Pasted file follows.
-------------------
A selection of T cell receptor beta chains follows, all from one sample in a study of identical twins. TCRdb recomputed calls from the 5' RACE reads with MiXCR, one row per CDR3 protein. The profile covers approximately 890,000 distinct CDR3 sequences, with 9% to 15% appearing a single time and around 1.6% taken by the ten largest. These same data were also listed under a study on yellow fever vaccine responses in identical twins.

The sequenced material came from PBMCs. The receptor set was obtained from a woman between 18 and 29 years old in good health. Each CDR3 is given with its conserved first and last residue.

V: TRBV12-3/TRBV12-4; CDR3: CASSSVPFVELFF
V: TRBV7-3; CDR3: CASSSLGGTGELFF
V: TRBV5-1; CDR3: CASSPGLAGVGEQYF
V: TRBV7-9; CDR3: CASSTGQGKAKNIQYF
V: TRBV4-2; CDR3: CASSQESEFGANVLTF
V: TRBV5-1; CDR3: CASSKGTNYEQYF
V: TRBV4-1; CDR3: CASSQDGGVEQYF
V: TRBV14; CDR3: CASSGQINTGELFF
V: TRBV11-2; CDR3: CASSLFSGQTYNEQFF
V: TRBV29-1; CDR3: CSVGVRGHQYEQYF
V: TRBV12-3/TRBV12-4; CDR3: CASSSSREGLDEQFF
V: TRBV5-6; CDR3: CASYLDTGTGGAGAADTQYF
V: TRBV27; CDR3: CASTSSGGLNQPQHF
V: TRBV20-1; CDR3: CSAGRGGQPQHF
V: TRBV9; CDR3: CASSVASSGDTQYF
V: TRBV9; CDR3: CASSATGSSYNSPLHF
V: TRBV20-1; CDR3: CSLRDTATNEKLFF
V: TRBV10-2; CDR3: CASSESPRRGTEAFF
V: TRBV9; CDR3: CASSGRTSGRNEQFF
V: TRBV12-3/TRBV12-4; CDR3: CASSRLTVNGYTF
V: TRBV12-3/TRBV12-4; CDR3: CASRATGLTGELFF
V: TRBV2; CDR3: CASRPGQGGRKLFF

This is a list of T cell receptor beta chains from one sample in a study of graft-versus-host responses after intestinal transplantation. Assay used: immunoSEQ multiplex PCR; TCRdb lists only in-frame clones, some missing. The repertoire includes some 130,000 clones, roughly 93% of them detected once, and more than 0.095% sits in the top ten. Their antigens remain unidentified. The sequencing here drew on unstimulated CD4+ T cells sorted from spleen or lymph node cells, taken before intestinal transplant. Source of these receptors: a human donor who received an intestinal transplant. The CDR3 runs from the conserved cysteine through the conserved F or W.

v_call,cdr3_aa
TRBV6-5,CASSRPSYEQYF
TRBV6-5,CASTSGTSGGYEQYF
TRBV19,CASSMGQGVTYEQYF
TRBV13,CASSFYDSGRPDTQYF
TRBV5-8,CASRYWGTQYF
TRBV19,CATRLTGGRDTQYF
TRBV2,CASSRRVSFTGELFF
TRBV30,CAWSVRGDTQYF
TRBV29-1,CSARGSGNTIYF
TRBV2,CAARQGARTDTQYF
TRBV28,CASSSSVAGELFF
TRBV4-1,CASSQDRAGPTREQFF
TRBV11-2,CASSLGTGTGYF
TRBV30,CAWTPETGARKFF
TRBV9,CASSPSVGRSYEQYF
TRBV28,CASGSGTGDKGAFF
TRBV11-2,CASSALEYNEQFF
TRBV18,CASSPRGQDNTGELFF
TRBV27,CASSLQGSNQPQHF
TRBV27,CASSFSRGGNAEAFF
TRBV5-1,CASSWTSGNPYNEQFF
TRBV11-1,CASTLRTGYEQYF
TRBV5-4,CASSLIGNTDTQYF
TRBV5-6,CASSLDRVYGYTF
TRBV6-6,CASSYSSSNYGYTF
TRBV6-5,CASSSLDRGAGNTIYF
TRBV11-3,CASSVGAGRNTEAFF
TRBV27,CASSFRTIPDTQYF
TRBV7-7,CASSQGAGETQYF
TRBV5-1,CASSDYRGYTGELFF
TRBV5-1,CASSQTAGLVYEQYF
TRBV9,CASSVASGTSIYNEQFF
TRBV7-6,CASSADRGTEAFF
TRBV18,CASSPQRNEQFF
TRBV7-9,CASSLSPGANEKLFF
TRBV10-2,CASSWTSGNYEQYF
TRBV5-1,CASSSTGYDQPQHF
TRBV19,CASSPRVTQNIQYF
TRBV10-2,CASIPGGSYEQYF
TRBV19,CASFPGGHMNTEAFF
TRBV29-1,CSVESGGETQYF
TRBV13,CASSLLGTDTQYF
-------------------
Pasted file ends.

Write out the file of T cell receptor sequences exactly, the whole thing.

A selection of T cell receptor beta chains follows, all from one sample in a study of identical twins. TCRdb recomputed calls from the 5' RACE reads with MiXCR, one row per CDR3 protein. The profile covers approximately 890,000 distinct CDR3 sequences, with 9% to 15% appearing a single time and around 1.6% taken by the ten largest. These same data were also listed under a study on yellow fever vaccine responses in identical twins.

The sequenced material came from PBMCs. The receptor set was obtained from a woman between 18 and 29 years old in good health. Each CDR3 is given with its conserved first and last residue.

V: TRBV12-3/TRBV12-4; CDR3: CASSSVPFVELFF
V: TRBV7-3; CDR3: CASSSLGGTGELFF
V: TRBV5-1; CDR3: CASSPGLAGVGEQYF
V: TRBV7-9; CDR3: CASSTGQGKAKNIQYF
V: TRBV4-2; CDR3: CASSQESEFGANVLTF
V: TRBV5-1; CDR3: CASSKGTNYEQYF
V: TRBV4-1; CDR3: CASSQDGGVEQYF
V: TRBV14; CDR3: CASSGQINTGELFF
V: TRBV11-2; CDR3: CASSLFSGQTYNEQFF
V: TRBV29-1; CDR3: CSVGVRGHQYEQYF
V: TRBV12-3/TRBV12-4; CDR3: CASSSSREGLDEQFF
V: TRBV5-6; CDR3: CASYLDTGTGGAGAADTQYF
V: TRBV27; CDR3: CASTSSGGLNQPQHF
V: TRBV20-1; CDR3: CSAGRGGQPQHF
V: TRBV9; CDR3: CASSVASSGDTQYF
V: TRBV9; CDR3: CASSATGSSYNSPLHF
V: TRBV20-1; CDR3: CSLRDTATNEKLFF
V: TRBV10-2; CDR3: CASSESPRRGTEAFF
V: TRBV9; CDR3: CASSGRTSGRNEQFF
V: TRBV12-3/TRBV12-4; CDR3: CASSRLTVNGYTF
V: TRBV12-3/TRBV12-4; CDR3: CASRATGLTGELFF
V: TRBV2; CDR3: CASRPGQGGRKLFF

This is a list of T cell receptor beta chains from one sample in a study of graft-versus-host responses after intestinal transplantation. Assay used: immunoSEQ multiplex PCR; TCRdb lists only in-frame clones, some missing. The repertoire includes some 130,000 clones, roughly 93% of them detected once, and more than 0.095% sits in the top ten. Their antigens remain unidentified. The sequencing here drew on unstimulated CD4+ T cells sorted from spleen or lymph node cells, taken before intestinal transplant. Source of these receptors: a human donor who received an intestinal transplant. The CDR3 runs from the conserved cysteine through the conserved F or W.

v_call,cdr3_aa
TRBV6-5,CASSRPSYEQYF
TRBV6-5,CASTSGTSGGYEQYF
TRBV19,CASSMGQGVTYEQYF
TRBV13,CASSFYDSGRPDTQYF
TRBV5-8,CASRYWGTQYF
TRBV19,CATRLTGGRDTQYF
TRBV2,CASSRRVSFTGELFF
TRBV30,CAWSVRGDTQYF
TRBV29-1,CSARGSGNTIYF
TRBV2,CAARQGARTDTQYF
TRBV28,CASSSSVAGELFF
TRBV4-1,CASSQDRAGPTREQFF
TRBV11-2,CASSLGTGTGYF
TRBV30,CAWTPETGARKFF
TRBV9,CASSPSVGRSYEQYF
TRBV28,CASGSGTGDKGAFF
TRBV11-2,CASSALEYNEQFF
TRBV18,CASSPRGQDNTGELFF
TRBV27,CASSLQGSNQPQHF
TRBV27,CASSFSRGGNAEAFF
TRBV5-1,CASSWTSGNPYNEQFF
TRBV11-1,CASTLRTGYEQYF
TRBV5-4,CASSLIGNTDTQYF
TRBV5-6,CASSLDRVYGYTF
TRBV6-6,CASSYSSSNYGYTF
TRBV6-5,CASSSLDRGAGNTIYF
TRBV11-3,CASSVGAGRNTEAFF
TRBV27,CASSFRTIPDTQYF
TRBV7-7,CASSQGAGETQYF
TRBV5-1,CASSDYRGYTGELFF
TRBV5-1,CASSQTAGLVYEQYF
TRBV9,CASSVASGTSIYNEQFF
TRBV7-6,CASSADRGTEAFF
TRBV18,CASSPQRNEQFF
TRBV7-9,CASSLSPGANEKLFF
TRBV10-2,CASSWTSGNYEQYF
TRBV5-1,CASSSTGYDQPQHF
TRBV19,CASSPRVTQNIQYF
TRBV10-2,CASIPGGSYEQYF
TRBV19,CASFPGGHMNTEAFF
TRBV29-1,CSVESGGETQYF
TRBV13,CASSLLGTDTQYF